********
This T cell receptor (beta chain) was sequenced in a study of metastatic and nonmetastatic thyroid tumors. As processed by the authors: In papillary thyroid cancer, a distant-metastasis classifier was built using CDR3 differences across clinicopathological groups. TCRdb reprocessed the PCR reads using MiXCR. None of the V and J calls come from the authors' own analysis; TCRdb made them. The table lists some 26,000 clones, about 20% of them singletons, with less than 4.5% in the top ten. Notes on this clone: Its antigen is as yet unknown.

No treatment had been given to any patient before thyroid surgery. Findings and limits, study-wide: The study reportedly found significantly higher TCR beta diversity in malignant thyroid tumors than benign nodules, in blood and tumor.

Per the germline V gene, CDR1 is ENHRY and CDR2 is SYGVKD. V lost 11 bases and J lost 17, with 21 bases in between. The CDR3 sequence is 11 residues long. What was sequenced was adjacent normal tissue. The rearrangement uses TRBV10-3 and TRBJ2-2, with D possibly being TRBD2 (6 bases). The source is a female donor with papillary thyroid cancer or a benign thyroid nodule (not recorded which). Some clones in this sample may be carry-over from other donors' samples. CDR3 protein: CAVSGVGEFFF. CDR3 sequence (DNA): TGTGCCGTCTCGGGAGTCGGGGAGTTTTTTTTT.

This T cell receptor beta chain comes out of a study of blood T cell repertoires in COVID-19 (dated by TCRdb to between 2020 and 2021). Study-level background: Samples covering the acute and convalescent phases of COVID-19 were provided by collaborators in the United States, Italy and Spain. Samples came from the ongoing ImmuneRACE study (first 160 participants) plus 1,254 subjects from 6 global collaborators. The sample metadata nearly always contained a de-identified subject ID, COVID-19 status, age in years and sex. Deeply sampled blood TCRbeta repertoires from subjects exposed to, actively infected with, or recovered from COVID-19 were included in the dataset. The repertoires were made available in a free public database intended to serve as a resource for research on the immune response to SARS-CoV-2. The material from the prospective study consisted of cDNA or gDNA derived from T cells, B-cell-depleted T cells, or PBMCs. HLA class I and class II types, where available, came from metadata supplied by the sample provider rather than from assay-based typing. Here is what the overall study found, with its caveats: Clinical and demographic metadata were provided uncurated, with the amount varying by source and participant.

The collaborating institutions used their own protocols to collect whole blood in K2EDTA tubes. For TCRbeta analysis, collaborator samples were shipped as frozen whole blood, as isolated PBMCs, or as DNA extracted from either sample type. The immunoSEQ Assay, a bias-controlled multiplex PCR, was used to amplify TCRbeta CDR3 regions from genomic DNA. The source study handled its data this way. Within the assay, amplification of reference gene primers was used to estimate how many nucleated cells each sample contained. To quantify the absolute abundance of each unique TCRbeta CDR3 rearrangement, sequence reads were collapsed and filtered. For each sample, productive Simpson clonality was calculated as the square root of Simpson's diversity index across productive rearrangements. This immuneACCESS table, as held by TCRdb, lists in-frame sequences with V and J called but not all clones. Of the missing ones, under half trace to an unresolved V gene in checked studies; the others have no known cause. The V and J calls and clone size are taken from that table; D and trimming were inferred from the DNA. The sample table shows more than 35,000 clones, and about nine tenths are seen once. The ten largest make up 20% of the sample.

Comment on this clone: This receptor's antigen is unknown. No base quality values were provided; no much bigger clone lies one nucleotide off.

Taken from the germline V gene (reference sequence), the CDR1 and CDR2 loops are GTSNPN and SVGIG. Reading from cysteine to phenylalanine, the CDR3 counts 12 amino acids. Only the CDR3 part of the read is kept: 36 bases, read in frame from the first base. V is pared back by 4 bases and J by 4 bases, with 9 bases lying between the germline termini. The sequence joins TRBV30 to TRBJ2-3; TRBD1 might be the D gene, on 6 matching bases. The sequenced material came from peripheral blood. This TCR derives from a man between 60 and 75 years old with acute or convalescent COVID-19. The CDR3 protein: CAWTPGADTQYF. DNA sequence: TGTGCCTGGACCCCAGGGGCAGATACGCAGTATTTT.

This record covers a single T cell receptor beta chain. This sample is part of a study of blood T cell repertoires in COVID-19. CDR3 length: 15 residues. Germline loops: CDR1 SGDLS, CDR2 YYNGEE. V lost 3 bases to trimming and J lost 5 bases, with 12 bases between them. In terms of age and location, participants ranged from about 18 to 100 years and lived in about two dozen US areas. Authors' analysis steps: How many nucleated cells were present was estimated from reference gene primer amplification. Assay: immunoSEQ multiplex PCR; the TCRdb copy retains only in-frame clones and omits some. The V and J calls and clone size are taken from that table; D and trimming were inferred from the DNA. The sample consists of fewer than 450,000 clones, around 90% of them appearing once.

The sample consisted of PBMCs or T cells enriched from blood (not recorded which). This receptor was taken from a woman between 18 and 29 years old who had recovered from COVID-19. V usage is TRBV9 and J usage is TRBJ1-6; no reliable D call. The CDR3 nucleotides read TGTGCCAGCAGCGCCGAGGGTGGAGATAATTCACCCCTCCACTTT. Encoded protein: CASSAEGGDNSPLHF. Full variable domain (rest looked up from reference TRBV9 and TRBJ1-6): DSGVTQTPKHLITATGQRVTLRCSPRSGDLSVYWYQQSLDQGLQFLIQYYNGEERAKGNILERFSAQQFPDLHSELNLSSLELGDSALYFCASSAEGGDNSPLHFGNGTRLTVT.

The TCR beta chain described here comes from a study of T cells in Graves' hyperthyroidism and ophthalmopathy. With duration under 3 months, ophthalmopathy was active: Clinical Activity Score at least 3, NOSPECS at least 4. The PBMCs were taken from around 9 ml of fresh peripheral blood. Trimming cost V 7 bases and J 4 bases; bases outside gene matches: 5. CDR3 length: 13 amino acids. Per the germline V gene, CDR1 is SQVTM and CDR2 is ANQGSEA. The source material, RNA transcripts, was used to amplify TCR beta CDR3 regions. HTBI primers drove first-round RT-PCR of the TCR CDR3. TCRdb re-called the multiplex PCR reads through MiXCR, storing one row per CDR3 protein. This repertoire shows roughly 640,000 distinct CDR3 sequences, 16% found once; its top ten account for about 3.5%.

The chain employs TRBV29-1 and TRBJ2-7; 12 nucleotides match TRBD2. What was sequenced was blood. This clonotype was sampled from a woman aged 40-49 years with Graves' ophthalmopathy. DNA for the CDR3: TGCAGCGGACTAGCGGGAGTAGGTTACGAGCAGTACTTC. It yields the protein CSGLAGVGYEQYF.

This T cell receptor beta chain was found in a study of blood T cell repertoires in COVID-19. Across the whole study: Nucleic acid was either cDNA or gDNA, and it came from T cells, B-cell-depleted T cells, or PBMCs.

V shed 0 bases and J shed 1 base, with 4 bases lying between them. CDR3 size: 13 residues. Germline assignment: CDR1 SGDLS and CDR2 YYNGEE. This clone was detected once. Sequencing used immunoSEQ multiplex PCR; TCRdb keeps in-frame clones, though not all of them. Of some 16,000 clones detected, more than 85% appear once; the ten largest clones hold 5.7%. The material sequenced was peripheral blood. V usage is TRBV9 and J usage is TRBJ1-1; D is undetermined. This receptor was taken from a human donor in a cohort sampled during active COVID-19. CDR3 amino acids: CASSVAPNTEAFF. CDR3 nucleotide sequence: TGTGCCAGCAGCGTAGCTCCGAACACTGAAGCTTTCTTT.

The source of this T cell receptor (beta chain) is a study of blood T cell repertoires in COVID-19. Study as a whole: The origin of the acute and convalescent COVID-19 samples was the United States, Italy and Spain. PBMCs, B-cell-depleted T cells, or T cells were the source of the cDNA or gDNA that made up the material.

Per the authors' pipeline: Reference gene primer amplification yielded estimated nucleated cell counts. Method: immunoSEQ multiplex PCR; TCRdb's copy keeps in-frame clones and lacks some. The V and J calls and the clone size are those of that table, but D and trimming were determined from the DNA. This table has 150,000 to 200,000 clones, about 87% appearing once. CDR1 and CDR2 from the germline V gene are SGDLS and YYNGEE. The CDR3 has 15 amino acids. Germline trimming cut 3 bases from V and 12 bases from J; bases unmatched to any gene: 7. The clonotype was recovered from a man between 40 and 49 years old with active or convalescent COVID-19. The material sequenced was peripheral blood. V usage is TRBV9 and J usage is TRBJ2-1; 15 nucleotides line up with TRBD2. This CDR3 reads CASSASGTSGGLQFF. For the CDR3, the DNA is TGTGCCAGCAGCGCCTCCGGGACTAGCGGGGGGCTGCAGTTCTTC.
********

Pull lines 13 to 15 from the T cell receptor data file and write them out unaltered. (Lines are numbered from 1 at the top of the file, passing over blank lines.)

V shed 0 bases and J shed 1 base, with 4 bases lying between them. CDR3 size: 13 residues. Germline assignment: CDR1 SGDLS and CDR2 YYNGEE. This clone was detected once. Sequencing used immunoSEQ multiplex PCR; TCRdb keeps in-frame clones, though not all of them. Of some 16,000 clones detected, more than 85% appear once; the ten largest clones hold 5.7%. The material sequenced was peripheral blood. V usage is TRBV9 and J usage is TRBJ1-1; D is undetermined. This receptor was taken from a human donor in a cohort sampled during active COVID-19. CDR3 amino acids: CASSVAPNTEAFF. CDR3 nucleotide sequence: TGTGCCAGCAGCGTAGCTCCGAACACTGAAGCTTTCTTT.

The source of this T cell receptor (beta chain) is a study of blood T cell repertoires in COVID-19. Study as a whole: The origin of the acute and convalescent COVID-19 samples was the United States, Italy and Spain. PBMCs, B-cell-depleted T cells, or T cells were the source of the cDNA or gDNA that made up the material.

Per the authors' pipeline: Reference gene primer amplification yielded estimated nucleated cell counts. Method: immunoSEQ multiplex PCR; TCRdb's copy keeps in-frame clones and lacks some. The V and J calls and the clone size are those of that table, but D and trimming were determined from the DNA. This table has 150,000 to 200,000 clones, about 87% appearing once. CDR1 and CDR2 from the germline V gene are SGDLS and YYNGEE. The CDR3 has 15 amino acids. Germline trimming cut 3 bases from V and 12 bases from J; bases unmatched to any gene: 7. The clonotype was recovered from a man between 40 and 49 years old with active or convalescent COVID-19. The material sequenced was peripheral blood. V usage is TRBV9 and J usage is TRBJ2-1; 15 nucleotides line up with TRBD2. This CDR3 reads CASSASGTSGGLQFF. For the CDR3, the DNA is TGTGCCAGCAGCGCCTCCGGGACTAGCGGGGGGCTGCAGTTCTTC.